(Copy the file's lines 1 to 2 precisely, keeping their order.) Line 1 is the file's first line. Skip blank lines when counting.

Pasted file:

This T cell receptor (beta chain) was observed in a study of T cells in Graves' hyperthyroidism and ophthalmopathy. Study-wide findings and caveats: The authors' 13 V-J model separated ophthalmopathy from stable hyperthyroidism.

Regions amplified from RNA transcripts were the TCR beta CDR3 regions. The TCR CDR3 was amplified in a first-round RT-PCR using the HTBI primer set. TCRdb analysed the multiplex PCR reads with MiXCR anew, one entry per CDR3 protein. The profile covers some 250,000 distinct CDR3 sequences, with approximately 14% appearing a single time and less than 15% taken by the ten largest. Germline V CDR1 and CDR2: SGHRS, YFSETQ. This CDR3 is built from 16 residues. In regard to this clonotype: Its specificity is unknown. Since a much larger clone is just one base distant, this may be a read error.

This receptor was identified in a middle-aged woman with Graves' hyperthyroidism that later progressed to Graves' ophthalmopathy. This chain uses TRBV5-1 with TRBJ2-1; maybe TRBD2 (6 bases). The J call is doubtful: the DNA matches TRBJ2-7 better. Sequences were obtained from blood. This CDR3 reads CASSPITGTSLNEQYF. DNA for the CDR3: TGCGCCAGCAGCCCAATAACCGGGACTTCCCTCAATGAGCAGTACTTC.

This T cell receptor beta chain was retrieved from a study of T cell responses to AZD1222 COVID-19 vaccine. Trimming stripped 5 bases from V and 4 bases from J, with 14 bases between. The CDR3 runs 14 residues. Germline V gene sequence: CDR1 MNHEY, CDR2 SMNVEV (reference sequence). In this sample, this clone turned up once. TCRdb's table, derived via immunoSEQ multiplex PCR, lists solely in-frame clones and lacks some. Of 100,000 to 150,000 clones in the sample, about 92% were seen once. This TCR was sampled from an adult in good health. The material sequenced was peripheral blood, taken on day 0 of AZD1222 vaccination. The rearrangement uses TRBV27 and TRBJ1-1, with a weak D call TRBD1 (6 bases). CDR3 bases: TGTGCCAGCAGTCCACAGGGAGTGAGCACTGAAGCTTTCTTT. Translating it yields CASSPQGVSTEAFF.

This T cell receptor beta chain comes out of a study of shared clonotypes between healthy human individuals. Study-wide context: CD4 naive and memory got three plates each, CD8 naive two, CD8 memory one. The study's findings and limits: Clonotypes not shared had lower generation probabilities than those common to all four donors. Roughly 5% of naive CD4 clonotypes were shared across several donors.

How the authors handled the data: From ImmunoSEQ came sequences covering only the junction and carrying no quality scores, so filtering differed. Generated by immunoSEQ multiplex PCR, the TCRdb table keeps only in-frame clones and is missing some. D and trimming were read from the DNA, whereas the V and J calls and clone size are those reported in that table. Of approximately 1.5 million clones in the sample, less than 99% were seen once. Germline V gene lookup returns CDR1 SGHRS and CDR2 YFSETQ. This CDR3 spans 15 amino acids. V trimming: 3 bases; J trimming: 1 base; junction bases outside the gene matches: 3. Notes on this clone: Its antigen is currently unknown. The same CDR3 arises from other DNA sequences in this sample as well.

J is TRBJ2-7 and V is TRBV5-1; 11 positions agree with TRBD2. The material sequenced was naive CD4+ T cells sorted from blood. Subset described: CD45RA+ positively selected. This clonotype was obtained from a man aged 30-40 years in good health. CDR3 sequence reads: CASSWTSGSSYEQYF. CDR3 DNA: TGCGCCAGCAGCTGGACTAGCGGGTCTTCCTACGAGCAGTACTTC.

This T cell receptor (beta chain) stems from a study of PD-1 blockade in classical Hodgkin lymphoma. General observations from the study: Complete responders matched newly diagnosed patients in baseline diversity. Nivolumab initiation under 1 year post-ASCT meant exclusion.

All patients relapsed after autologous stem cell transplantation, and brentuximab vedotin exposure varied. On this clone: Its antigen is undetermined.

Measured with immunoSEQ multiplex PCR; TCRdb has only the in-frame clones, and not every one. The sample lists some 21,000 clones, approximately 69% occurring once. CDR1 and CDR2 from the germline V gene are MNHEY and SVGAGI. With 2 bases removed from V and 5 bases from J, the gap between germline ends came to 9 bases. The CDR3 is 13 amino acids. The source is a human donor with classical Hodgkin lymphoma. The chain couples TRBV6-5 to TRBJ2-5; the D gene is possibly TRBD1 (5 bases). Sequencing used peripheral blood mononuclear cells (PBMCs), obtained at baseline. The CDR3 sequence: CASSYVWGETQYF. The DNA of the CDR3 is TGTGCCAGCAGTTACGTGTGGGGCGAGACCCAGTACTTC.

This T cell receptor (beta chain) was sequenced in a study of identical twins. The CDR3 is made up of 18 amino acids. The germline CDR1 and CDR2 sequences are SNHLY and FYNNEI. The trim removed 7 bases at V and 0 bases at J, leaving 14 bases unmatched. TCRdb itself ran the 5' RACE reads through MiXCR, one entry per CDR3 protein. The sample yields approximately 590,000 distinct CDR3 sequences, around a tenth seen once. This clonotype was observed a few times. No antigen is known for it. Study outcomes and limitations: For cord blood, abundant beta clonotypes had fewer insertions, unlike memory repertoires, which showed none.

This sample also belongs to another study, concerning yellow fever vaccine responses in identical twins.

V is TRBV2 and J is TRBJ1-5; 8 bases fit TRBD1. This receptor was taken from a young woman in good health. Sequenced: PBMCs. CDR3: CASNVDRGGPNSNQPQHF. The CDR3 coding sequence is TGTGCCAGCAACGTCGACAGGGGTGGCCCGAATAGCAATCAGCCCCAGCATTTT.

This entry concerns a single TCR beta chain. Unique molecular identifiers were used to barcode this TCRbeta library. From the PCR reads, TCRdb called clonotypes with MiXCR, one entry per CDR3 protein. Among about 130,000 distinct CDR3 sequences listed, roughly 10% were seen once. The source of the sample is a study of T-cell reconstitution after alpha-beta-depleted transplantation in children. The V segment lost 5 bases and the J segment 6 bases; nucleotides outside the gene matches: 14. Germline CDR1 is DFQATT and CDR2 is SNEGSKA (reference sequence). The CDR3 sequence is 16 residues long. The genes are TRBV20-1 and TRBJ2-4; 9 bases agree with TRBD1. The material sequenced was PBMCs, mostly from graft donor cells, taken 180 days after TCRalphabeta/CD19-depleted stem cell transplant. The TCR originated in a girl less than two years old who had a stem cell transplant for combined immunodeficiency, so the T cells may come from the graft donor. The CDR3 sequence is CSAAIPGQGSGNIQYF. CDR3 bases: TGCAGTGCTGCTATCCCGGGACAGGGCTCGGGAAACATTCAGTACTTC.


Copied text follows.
This T cell receptor (beta chain) was observed in a study of T cells in Graves' hyperthyroidism and ophthalmopathy. Study-wide findings and caveats: The authors' 13 V-J model separated ophthalmopathy from stable hyperthyroidism.

Regions amplified from RNA transcripts were the TCR beta CDR3 regions. The TCR CDR3 was amplified in a first-round RT-PCR using the HTBI primer set. TCRdb analysed the multiplex PCR reads with MiXCR anew, one entry per CDR3 protein. The profile covers some 250,000 distinct CDR3 sequences, with approximately 14% appearing a single time and less than 15% taken by the ten largest. Germline V CDR1 and CDR2: SGHRS, YFSETQ. This CDR3 is built from 16 residues. In regard to this clonotype: Its specificity is unknown. Since a much larger clone is just one base distant, this may be a read error.